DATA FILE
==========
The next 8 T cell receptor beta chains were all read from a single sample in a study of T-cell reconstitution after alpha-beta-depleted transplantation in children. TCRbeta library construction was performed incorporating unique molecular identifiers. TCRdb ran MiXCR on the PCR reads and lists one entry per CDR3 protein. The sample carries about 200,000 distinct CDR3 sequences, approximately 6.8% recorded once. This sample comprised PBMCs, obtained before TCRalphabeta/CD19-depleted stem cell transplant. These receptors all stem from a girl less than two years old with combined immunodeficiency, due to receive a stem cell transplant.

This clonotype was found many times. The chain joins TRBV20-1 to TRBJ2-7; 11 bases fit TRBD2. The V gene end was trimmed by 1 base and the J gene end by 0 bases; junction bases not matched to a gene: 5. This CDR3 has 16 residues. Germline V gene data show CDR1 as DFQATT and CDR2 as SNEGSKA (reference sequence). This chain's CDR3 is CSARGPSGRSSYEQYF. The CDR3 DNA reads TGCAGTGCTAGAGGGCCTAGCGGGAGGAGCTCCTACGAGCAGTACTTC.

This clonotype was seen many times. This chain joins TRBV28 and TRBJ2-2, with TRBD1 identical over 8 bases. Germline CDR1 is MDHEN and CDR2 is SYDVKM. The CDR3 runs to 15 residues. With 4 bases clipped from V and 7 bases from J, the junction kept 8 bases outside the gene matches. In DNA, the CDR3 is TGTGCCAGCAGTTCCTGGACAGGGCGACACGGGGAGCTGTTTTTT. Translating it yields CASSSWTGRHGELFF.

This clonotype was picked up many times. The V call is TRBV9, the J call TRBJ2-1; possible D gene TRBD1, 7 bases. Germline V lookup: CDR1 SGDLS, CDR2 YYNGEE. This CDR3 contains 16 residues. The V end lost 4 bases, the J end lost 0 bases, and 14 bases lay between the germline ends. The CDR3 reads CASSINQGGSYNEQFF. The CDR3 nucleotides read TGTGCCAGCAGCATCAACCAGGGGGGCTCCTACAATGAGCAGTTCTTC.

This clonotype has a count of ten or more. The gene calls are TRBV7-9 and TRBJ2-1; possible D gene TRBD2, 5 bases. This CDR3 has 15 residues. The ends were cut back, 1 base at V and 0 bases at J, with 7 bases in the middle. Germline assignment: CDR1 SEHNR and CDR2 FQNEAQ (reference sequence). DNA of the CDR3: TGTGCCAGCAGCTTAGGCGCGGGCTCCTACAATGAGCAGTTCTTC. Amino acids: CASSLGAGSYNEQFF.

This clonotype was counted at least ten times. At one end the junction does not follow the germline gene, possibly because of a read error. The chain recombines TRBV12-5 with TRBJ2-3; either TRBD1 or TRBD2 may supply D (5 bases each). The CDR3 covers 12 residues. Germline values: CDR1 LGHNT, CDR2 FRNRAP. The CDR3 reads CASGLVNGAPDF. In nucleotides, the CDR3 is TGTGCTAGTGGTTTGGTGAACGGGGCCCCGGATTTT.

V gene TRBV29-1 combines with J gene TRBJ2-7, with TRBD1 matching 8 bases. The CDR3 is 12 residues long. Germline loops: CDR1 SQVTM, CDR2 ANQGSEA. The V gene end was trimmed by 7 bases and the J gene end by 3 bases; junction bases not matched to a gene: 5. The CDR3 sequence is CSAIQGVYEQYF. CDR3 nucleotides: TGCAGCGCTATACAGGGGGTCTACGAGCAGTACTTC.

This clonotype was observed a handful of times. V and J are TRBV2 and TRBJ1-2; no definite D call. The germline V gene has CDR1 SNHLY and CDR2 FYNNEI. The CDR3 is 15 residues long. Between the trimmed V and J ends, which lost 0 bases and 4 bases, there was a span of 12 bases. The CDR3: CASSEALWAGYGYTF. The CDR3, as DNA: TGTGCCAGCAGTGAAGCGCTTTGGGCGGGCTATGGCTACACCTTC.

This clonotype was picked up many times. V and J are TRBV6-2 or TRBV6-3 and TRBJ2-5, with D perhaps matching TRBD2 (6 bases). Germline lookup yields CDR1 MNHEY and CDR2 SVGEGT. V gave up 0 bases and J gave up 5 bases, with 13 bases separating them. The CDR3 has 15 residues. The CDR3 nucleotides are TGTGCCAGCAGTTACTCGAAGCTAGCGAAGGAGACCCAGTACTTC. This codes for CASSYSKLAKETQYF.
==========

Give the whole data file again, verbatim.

The next 8 T cell receptor beta chains were all read from a single sample in a study of T-cell reconstitution after alpha-beta-depleted transplantation in children. TCRbeta library construction was performed incorporating unique molecular identifiers. TCRdb ran MiXCR on the PCR reads and lists one entry per CDR3 protein. The sample carries about 200,000 distinct CDR3 sequences, approximately 6.8% recorded once. This sample comprised PBMCs, obtained before TCRalphabeta/CD19-depleted stem cell transplant. These receptors all stem from a girl less than two years old with combined immunodeficiency, due to receive a stem cell transplant.

This clonotype was found many times. The chain joins TRBV20-1 to TRBJ2-7; 11 bases fit TRBD2. The V gene end was trimmed by 1 base and the J gene end by 0 bases; junction bases not matched to a gene: 5. This CDR3 has 16 residues. Germline V gene data show CDR1 as DFQATT and CDR2 as SNEGSKA (reference sequence). This chain's CDR3 is CSARGPSGRSSYEQYF. The CDR3 DNA reads TGCAGTGCTAGAGGGCCTAGCGGGAGGAGCTCCTACGAGCAGTACTTC.

This clonotype was seen many times. This chain joins TRBV28 and TRBJ2-2, with TRBD1 identical over 8 bases. Germline CDR1 is MDHEN and CDR2 is SYDVKM. The CDR3 runs to 15 residues. With 4 bases clipped from V and 7 bases from J, the junction kept 8 bases outside the gene matches. In DNA, the CDR3 is TGTGCCAGCAGTTCCTGGACAGGGCGACACGGGGAGCTGTTTTTT. Translating it yields CASSSWTGRHGELFF.

This clonotype was picked up many times. The V call is TRBV9, the J call TRBJ2-1; possible D gene TRBD1, 7 bases. Germline V lookup: CDR1 SGDLS, CDR2 YYNGEE. This CDR3 contains 16 residues. The V end lost 4 bases, the J end lost 0 bases, and 14 bases lay between the germline ends. The CDR3 reads CASSINQGGSYNEQFF. The CDR3 nucleotides read TGTGCCAGCAGCATCAACCAGGGGGGCTCCTACAATGAGCAGTTCTTC.

This clonotype has a count of ten or more. The gene calls are TRBV7-9 and TRBJ2-1; possible D gene TRBD2, 5 bases. This CDR3 has 15 residues. The ends were cut back, 1 base at V and 0 bases at J, with 7 bases in the middle. Germline assignment: CDR1 SEHNR and CDR2 FQNEAQ (reference sequence). DNA of the CDR3: TGTGCCAGCAGCTTAGGCGCGGGCTCCTACAATGAGCAGTTCTTC. Amino acids: CASSLGAGSYNEQFF.

This clonotype was counted at least ten times. At one end the junction does not follow the germline gene, possibly because of a read error. The chain recombines TRBV12-5 with TRBJ2-3; either TRBD1 or TRBD2 may supply D (5 bases each). The CDR3 covers 12 residues. Germline values: CDR1 LGHNT, CDR2 FRNRAP. The CDR3 reads CASGLVNGAPDF. In nucleotides, the CDR3 is TGTGCTAGTGGTTTGGTGAACGGGGCCCCGGATTTT.

V gene TRBV29-1 combines with J gene TRBJ2-7, with TRBD1 matching 8 bases. The CDR3 is 12 residues long. Germline loops: CDR1 SQVTM, CDR2 ANQGSEA. The V gene end was trimmed by 7 bases and the J gene end by 3 bases; junction bases not matched to a gene: 5. The CDR3 sequence is CSAIQGVYEQYF. CDR3 nucleotides: TGCAGCGCTATACAGGGGGTCTACGAGCAGTACTTC.

This clonotype was observed a handful of times. V and J are TRBV2 and TRBJ1-2; no definite D call. The germline V gene has CDR1 SNHLY and CDR2 FYNNEI. The CDR3 is 15 residues long. Between the trimmed V and J ends, which lost 0 bases and 4 bases, there was a span of 12 bases. The CDR3: CASSEALWAGYGYTF. The CDR3, as DNA: TGTGCCAGCAGTGAAGCGCTTTGGGCGGGCTATGGCTACACCTTC.

This clonotype was picked up many times. V and J are TRBV6-2 or TRBV6-3 and TRBJ2-5, with D perhaps matching TRBD2 (6 bases). Germline lookup yields CDR1 MNHEY and CDR2 SVGEGT. V gave up 0 bases and J gave up 5 bases, with 13 bases separating them. The CDR3 has 15 residues. The CDR3 nucleotides are TGTGCCAGCAGTTACTCGAAGCTAGCGAAGGAGACCCAGTACTTC. This codes for CASSYSKLAKETQYF.